Expert Tips on Keeping Your Pets Safe During the Winter
If it’s cold enough for you to get frostbite, your pets can too, says Dr. Mark Russak, Berlin, CT-based past president of the American Animal Hospital Association.
Frostbite is most likely to happen on extremities, the tips of tails and ears. After all there are no “gloves” for dog tails, or canine ear muffs.
Also their paw pads can become frostbitten. Since dogs sweat some from their paw pads, and there’s ample space, little ice balls can form between the pads.
“It’s one reason why dogs sometime hop after playing in the snow, another explanation may be the cold itself, or stinging street salt,” Russak says.
When those little ice balls form, it hurts, so dogs can lick their paws, potentially causing irritation. “If you can, remove the little ice balls; and it may help to rinse the paws with mildly warm water which melts the ice balls, and also removes any stinging salt.”
You’ll do your dog and others in the neighborhood a favor by using pet friendly salt (like Morton Safe T-Pet Ice Melt). Not only is it far gentler to canine paws, it’s also less damaging to concrete. Other options to prevent the ice balls and deter street salt from sticking to the pads are to spray an unflavored no-stick cooking spray (such as Pam) on your dog’s paws or use a product called Musher’s Secret (available online and at many pet stores).
“Snow is fun for many dogs to play in,” says Dr. Kate Knutson, also a past president of the American Animal Hospital Association. “But they can also get very wet. For some dogs with heavy coats, that’s fine. But other dogs may begin to shiver. Coats or sweaters are a good idea, especially for small dogs to keep them warm and to keep them dry.”
Of course, some dogs relish the cold. After all, breeds such as Malamutes, Siberian Huskies and Samoyeds sometimes prefer zero degrees to being indoors. However, Russak says even these winter-loving dogs need shelter, and water that doesn’t freeze.
Desperate for water which isn’t frozen, dogs and outdoor cats may drink anything they can find. And antifreeze is tempting for pets. Less than a quarter a cup of antifreeze can kill a Great Dane, and a teaspoon’s worth can end the life of a small dog or a cat. So called pet-friendly anti-freeze brands are safer; these brands contain bittering agents which make it taste awful so pets aren’t tempted to sample.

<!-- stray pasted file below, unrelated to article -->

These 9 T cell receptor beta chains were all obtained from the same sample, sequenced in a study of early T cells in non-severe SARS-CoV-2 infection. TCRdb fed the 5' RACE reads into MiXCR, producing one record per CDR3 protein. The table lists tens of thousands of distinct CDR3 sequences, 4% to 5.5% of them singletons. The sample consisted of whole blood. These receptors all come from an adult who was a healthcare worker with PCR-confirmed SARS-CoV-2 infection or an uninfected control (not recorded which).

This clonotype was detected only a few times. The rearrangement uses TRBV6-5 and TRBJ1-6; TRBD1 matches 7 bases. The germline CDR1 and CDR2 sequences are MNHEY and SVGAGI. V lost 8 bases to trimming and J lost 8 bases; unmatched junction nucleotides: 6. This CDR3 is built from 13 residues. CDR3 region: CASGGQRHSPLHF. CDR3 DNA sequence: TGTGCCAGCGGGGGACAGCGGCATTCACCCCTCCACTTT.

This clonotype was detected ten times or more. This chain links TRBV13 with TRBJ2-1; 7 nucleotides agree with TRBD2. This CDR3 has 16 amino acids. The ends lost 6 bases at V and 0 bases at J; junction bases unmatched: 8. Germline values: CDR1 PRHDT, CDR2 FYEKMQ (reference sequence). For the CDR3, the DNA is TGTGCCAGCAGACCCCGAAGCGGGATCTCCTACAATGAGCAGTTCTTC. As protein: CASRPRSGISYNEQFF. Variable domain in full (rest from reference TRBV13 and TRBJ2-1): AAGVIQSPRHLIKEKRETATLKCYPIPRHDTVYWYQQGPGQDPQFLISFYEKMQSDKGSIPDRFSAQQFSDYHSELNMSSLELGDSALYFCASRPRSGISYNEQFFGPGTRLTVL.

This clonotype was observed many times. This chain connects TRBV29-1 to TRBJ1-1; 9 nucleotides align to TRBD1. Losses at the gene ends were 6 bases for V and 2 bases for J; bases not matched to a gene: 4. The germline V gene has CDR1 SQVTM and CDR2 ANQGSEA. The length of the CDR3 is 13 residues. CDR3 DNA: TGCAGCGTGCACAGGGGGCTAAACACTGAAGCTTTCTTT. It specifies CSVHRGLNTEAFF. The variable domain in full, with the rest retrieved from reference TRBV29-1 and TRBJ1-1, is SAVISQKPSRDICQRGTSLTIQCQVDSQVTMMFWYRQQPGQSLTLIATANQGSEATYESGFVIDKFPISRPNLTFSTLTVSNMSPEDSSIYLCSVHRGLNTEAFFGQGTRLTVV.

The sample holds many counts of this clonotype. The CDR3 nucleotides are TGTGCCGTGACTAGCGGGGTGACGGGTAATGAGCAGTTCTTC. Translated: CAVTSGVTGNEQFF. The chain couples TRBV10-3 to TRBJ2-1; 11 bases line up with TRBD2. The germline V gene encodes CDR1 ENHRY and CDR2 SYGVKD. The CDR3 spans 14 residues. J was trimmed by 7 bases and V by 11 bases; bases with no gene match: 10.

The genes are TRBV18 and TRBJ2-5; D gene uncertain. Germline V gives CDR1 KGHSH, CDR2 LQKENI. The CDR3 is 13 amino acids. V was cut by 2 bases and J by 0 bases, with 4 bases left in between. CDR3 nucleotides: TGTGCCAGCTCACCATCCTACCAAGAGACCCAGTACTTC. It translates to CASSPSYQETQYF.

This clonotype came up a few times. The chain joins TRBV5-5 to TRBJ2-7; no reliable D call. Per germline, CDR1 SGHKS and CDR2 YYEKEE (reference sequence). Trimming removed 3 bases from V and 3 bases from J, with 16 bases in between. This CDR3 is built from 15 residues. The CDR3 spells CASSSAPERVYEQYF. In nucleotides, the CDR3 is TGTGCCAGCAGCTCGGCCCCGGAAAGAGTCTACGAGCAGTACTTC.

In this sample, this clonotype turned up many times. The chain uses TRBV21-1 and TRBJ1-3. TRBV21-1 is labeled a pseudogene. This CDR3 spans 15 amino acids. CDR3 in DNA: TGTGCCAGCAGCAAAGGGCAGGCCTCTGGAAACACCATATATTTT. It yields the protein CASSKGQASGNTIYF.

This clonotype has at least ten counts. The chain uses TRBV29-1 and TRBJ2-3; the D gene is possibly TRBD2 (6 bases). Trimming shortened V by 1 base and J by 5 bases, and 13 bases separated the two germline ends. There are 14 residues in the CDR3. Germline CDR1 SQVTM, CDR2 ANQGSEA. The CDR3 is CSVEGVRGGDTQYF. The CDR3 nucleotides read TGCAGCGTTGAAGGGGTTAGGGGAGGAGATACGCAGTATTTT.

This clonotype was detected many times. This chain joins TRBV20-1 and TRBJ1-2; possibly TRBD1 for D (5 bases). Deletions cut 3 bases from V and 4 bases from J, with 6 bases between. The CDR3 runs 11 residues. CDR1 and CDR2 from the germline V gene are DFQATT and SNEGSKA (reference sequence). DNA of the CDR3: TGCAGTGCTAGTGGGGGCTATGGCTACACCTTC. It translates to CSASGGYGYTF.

Outdoors, cats are savvy about hiding warm places. To them, slinking under a car hood is like snuggling under an eclectic blanket. As a result, veterinarians in cold weather climates too often treat cats seriously mangled (some don’t survive) when people innocently start their engines. It’s not a bad idea to follow Tony Orlando’s advice; knock three times on the car hood in the morning before turning on the ignition.
“Keep in mind elderly pets need extra care in the very cold weather,” says Knutson. “They may have the spirit to romp into snow drifts, but can get hurt or slide on the ice. Yes, older dogs can have fun in the snow, but it’s our jobs to keep a close eye on our four-leggeds.”
Every year there are tragic stories in the news of dogs who have fallen through the ice which was assumed to be frozen, and sometimes worse, their people succumbing attempting to save them. “Dogs can get hypothermia,” says Russak. “Just be sure that ice is solid – don’t become a headline.”
Still, over all, winter sports – even if it’s a brisk walk or chasing snowballs – can be fun for all dogs. “When they’re dressed warm, even lots of small dogs love winter,” Knutson says. “And I believe the Artic breeds probably dream of snow drifts.”
©Steve Dale Pet World, LLC; Tribune Content Agency
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